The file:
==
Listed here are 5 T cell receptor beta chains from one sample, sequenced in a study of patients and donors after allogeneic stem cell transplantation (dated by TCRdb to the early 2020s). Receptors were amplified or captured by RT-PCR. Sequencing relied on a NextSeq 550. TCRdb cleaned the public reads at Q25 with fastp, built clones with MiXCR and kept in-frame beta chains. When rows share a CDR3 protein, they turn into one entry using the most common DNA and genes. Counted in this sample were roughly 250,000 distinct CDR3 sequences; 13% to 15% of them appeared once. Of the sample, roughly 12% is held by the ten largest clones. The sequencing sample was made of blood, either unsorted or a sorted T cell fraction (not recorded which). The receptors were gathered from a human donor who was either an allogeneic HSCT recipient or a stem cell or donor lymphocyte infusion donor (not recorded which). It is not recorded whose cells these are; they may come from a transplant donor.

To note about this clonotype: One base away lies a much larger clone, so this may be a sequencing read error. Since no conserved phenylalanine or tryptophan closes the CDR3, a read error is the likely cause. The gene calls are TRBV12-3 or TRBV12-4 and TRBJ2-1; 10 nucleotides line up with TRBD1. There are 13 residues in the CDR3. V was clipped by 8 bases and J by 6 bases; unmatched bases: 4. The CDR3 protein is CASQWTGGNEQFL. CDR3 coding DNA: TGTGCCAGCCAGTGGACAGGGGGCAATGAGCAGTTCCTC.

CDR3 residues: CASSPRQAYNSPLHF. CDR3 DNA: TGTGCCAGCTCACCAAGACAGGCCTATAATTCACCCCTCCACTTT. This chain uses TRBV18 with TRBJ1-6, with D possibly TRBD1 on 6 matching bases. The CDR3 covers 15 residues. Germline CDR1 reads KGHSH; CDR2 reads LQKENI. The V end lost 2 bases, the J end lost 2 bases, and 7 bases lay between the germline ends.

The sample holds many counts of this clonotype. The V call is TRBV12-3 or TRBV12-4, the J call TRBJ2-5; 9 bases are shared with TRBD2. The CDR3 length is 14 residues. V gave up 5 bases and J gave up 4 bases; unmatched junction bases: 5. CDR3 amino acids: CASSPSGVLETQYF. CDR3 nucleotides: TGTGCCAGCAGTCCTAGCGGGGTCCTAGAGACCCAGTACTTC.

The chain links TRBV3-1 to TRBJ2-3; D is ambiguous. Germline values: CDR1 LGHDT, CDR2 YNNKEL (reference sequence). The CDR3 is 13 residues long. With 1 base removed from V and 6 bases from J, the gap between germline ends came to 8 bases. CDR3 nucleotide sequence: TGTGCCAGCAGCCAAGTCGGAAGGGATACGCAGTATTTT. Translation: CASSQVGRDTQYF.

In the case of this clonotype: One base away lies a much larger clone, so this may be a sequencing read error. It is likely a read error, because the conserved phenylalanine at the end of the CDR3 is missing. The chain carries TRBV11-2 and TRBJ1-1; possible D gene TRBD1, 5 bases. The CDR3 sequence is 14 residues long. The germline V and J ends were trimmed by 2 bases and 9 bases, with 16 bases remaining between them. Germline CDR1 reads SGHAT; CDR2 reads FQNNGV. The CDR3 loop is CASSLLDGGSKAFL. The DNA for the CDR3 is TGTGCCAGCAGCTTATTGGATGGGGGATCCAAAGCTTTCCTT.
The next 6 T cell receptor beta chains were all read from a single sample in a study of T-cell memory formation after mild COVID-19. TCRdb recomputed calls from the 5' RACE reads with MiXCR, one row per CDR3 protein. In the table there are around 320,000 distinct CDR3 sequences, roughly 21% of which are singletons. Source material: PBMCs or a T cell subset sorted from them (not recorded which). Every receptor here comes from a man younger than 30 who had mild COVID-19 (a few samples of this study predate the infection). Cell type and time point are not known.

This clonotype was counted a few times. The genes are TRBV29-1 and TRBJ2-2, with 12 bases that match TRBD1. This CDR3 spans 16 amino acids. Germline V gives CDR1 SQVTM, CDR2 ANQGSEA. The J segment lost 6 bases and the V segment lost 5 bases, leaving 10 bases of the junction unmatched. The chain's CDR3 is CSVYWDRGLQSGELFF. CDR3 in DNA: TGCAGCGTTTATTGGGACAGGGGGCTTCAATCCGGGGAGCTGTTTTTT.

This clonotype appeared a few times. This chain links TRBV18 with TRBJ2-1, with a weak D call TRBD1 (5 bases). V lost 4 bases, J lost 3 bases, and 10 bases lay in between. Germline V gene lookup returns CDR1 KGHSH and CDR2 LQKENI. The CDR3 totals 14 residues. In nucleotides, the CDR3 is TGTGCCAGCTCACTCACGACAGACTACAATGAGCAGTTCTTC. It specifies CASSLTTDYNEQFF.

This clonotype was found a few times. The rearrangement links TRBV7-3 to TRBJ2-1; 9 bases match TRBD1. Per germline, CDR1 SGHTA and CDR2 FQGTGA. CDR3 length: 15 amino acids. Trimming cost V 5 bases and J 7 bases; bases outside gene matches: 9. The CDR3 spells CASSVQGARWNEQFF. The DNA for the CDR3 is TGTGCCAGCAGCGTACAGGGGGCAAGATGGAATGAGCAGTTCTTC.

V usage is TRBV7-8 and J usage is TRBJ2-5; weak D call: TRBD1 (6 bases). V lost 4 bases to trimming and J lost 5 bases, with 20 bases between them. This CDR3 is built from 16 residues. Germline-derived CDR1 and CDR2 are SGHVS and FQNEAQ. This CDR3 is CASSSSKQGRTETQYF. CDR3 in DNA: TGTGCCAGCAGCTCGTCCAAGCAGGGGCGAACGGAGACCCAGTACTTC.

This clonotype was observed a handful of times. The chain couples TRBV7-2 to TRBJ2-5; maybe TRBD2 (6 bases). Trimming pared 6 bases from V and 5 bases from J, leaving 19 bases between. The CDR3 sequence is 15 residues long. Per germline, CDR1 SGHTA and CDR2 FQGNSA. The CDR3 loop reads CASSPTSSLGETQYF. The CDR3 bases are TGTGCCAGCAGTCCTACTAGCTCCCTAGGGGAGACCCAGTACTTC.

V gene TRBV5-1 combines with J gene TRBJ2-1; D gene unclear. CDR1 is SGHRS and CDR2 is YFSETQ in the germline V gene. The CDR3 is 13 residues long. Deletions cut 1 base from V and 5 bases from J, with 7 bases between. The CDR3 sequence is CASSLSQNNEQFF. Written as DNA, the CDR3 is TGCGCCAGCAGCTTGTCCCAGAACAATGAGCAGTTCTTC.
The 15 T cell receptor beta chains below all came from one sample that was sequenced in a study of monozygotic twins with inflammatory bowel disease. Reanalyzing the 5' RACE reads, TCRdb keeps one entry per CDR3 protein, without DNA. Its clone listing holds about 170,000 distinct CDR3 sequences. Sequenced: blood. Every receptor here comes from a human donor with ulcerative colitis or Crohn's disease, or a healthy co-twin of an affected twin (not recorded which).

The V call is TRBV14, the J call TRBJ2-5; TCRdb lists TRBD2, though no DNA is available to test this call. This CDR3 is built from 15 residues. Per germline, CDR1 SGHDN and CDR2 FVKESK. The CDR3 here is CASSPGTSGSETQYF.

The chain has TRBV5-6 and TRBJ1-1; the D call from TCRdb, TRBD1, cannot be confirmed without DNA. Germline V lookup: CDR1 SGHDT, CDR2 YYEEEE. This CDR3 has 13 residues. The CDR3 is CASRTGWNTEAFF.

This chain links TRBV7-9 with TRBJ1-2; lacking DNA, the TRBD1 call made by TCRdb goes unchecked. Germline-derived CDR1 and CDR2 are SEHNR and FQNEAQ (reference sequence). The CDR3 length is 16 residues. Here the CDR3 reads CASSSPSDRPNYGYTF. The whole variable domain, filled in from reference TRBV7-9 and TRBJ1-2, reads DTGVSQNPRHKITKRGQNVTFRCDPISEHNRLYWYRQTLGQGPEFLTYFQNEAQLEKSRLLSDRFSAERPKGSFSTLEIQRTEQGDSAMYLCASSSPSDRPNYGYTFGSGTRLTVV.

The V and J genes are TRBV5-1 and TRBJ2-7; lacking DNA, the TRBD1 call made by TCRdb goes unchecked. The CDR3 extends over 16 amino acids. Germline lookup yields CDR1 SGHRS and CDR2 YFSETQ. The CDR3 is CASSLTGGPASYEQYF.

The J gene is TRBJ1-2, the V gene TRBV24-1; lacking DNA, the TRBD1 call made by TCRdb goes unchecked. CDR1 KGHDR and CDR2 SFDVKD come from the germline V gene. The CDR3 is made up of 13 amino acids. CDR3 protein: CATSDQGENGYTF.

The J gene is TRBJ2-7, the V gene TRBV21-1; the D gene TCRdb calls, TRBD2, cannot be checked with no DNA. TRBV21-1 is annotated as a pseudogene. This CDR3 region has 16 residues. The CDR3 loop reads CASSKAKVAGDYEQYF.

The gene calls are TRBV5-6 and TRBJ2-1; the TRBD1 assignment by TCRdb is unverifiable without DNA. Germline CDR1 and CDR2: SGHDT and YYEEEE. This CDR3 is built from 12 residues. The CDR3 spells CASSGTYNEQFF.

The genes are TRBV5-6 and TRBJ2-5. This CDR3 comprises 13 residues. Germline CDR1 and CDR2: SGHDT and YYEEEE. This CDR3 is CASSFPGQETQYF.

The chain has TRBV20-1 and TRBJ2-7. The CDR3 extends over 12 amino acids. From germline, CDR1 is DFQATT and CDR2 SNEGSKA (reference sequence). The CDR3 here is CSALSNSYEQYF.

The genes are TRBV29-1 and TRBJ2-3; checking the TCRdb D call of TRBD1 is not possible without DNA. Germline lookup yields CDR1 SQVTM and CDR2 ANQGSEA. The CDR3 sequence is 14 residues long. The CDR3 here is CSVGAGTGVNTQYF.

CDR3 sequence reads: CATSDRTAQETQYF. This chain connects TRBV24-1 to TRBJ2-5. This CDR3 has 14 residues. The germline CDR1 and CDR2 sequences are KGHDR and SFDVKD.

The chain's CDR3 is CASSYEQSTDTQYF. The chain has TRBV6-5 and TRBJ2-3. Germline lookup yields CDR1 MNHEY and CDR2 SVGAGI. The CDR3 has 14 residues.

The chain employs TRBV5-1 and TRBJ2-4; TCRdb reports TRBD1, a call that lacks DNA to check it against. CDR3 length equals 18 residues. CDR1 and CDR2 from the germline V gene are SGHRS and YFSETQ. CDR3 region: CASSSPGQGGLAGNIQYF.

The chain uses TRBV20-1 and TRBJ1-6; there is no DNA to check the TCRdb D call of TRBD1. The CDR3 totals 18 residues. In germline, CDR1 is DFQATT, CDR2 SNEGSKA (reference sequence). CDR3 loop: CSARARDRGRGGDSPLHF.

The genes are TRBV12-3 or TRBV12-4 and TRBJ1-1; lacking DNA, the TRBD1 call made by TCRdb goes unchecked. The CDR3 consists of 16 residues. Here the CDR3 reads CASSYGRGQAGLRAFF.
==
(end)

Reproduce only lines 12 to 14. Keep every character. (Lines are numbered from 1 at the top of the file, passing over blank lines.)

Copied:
This clonotype was observed a handful of times. The chain couples TRBV7-2 to TRBJ2-5; maybe TRBD2 (6 bases). Trimming pared 6 bases from V and 5 bases from J, leaving 19 bases between. The CDR3 sequence is 15 residues long. Per germline, CDR1 SGHTA and CDR2 FQGNSA. The CDR3 loop reads CASSPTSSLGETQYF. The CDR3 bases are TGTGCCAGCAGTCCTACTAGCTCCCTAGGGGAGACCCAGTACTTC.

V gene TRBV5-1 combines with J gene TRBJ2-1; D gene unclear. CDR1 is SGHRS and CDR2 is YFSETQ in the germline V gene. The CDR3 is 13 residues long. Deletions cut 1 base from V and 5 bases from J, with 7 bases between. The CDR3 sequence is CASSLSQNNEQFF. Written as DNA, the CDR3 is TGCGCCAGCAGCTTGTCCCAGAACAATGAGCAGTTCTTC.
The 15 T cell receptor beta chains below all came from one sample that was sequenced in a study of monozygotic twins with inflammatory bowel disease. Reanalyzing the 5' RACE reads, TCRdb keeps one entry per CDR3 protein, without DNA. Its clone listing holds about 170,000 distinct CDR3 sequences. Sequenced: blood. Every receptor here comes from a human donor with ulcerative colitis or Crohn's disease, or a healthy co-twin of an affected twin (not recorded which).